The year was 2006 — and one signature event stands out: the Women’s Arm Wrestling Championship and Hot Dog Eating Contest on the Kevin’s World patio. But first, let me roll back the tape a few years.
I’d spent 25 years helping to build a small but significant chain of Missouri-based record stores into a respected retail presence. After 9/11, the bottom fell out of the entertainment market. And after five years of buyouts and bankruptcies, I walked away with nothing but my pride.
I felt the need to apologize to customers, friends and local musicians, so I set out to make amends. I also wanted to expose a new generation of music enthusiasts to obsolete but much-missed retail systems like barter, the honor system and “running a tab.” No sales would be final. All offers considered. I wanted to provide unfettered access to all the stuff that was out there.
Most of all, I wanted to have fun with music again.
And so, Kevin Walsh’s World of Popular Music (DBA “Kevin’s World”) was conceived. It was an idea that had long incubated in my mind as I had watched music buyers grow farther and farther away from the retail experiences that had drawn me to the record industry in the first place.
My original retail plan was a “pop up” concept, bouncing from vacant space to space. But in 2006 mid-Missouri, no one could quite grasp that concept, so I settled on a brick-and-mortar location I hoped would become “that weird place” run by “that guy” — much like the Chinese restaurant on Broadway in the ’60s that allowed you to pay what you thought the meal was worth.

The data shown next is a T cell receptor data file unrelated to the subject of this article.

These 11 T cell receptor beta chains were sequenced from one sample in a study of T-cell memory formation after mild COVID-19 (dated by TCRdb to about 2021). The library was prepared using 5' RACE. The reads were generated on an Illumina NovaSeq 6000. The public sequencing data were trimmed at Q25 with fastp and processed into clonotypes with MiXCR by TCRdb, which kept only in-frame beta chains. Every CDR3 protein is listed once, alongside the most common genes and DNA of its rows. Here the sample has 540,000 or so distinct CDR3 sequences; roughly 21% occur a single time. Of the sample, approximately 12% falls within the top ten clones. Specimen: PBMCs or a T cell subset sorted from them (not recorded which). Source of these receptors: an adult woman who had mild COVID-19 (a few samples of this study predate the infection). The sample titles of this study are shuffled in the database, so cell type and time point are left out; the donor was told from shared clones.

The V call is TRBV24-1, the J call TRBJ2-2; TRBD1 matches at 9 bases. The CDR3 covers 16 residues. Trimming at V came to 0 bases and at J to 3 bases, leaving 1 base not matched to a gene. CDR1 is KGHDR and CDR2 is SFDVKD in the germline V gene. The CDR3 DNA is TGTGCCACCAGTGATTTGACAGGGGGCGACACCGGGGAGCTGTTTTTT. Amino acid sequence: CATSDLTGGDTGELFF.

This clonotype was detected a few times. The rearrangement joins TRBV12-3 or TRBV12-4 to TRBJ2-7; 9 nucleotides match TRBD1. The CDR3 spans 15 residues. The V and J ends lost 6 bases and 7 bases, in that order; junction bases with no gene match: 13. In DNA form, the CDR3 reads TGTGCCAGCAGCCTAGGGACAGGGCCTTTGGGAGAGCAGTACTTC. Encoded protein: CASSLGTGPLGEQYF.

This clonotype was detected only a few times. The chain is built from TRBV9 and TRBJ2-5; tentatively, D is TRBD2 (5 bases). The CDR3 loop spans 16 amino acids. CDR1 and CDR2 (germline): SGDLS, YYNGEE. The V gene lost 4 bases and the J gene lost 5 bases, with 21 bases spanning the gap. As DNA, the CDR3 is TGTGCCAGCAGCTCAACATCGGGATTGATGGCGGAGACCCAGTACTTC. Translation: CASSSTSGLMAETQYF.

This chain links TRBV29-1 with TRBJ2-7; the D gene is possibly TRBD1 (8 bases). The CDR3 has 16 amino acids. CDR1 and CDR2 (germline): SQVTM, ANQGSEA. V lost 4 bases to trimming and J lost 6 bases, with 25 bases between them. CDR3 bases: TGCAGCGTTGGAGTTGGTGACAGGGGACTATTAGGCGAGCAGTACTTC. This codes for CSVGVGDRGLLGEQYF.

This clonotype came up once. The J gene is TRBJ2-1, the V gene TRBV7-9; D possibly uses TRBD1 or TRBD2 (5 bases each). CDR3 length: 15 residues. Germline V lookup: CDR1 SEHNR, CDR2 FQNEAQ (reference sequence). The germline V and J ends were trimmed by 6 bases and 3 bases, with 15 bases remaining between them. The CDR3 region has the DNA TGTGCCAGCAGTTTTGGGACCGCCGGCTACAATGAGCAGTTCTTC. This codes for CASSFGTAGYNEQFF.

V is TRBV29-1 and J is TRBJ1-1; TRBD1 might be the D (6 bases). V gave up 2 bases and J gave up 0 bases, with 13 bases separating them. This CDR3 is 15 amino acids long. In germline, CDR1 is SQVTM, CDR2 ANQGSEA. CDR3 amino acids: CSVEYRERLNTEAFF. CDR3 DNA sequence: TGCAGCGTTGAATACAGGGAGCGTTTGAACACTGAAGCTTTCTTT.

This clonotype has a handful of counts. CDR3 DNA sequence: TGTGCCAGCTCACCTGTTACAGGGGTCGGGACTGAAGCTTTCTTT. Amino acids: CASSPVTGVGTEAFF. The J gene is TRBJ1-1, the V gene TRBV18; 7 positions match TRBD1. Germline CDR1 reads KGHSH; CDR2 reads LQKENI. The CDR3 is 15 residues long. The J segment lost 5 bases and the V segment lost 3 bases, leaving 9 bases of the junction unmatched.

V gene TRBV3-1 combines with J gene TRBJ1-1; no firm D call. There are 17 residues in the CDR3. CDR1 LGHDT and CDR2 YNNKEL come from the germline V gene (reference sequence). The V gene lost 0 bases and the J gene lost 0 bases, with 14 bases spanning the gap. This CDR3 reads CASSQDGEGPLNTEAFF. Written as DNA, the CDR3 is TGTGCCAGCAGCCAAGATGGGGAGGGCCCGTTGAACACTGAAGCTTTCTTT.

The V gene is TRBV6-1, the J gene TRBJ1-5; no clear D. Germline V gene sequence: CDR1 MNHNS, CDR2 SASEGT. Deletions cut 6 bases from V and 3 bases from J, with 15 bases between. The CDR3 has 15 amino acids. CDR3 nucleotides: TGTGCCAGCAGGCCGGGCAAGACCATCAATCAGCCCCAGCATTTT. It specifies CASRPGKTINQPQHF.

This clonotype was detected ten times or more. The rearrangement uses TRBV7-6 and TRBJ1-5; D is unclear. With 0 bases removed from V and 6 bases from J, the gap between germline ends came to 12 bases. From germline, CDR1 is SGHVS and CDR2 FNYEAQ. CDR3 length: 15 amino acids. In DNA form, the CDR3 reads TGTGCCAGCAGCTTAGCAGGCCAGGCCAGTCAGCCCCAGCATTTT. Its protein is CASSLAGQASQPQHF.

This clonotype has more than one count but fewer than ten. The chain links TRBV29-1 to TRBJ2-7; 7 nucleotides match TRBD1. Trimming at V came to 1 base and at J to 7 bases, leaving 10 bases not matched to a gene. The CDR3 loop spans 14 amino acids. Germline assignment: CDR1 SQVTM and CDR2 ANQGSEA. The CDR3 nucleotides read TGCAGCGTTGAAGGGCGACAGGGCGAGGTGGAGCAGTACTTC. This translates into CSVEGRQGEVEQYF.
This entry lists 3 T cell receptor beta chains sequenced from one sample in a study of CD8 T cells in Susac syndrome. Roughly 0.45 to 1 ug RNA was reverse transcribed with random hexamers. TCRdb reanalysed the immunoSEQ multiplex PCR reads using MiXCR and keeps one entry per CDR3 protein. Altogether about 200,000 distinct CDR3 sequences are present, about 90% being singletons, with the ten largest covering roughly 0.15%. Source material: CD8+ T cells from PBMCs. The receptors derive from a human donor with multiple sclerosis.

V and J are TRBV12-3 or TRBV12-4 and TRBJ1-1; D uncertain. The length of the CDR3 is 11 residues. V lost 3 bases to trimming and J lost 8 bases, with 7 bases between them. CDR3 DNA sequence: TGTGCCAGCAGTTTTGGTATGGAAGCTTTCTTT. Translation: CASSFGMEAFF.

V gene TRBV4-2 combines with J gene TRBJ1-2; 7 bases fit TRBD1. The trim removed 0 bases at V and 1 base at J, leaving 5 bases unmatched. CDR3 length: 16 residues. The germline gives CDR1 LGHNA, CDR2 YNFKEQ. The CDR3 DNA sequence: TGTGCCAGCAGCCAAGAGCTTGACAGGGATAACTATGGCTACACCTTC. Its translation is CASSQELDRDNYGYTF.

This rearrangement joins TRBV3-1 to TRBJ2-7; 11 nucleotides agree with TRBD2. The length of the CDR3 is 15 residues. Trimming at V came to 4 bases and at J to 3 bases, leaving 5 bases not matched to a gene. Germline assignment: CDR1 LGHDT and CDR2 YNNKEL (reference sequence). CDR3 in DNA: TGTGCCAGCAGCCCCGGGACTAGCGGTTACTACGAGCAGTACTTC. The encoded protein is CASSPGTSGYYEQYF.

This would be vindication.
That April, I opened a small “shoppe” on Ninth Street across from The Blue Note in the original location of John Pham’s Bangkok Gardens. For the next two years that Kevin’s World co-existed in the real world, there were dozens of concerts, cookouts and impromptu happenings. The plan was never to make money and, in that sense, the place was wildly successful.
There was a refrigerator with exotic soft drinks, chocolate and beer for those who knew where to look — all on the honor system: you left what you thought you should. When I’d leave, I’d put a random customer in charge or hang out the “Gone F***ing” sign.
One signature event stands out, in August 2006: the Women’s Arm Wrestling Championship and Hot Dog Eating Contest on the Kevin’s World patio.
Staged by Shirrelle C. Limes (aka local musician/provocateur Shannon Diaz) and the newly founded CAT-TV’s “Das Karnival” host Ian Cognito (Chase Thompson, now a Stephens College digital film professor), this gathering attracted every stripe and strata of CoMo woman. It was a true first.
In time, I had to close up shop and look for a “real” job with benefits. A lot of the younger “Kevin’s World” clientele has stuck around and become contributors to CoMo’s cultural scene. “When will Kevin’s World— like Brigadoon — reappear?” they ask.
Ten years seems as good a time as any.
So on Sat. Aug. 20 — while J’den Cox wrestles in Rio — Café Berlin will host the 10th Anniversary Kevin’s World Female Arm Wrestling Competition and Music Fest — in commemoration.
Starting at 6 p.m., there will be a short film about Kevin’s World by Thompson and videographer Scott Wilson, followed by one sweet musical lineup: Steph Foley’s Vulvette (formerly of the “oFF tHE wALL” Art Studio on Ninth Street); True/False film programmer Chris Boeckman who, at age 16, performed as Tape Store at a Kevin’s World New Year’s party, and Gabe Wallace (aka Relevant Hairstyles) down from Chicago.
After music comes the arm wrestling, featuring Limes with help from CoMo’s LGBTQ community, as well as the CoMo Derby Dames.
Let’s think of it as a rest stop — a chance to throw away the map for a night and forget about where we’re headed as we enjoy where we are and how we got here.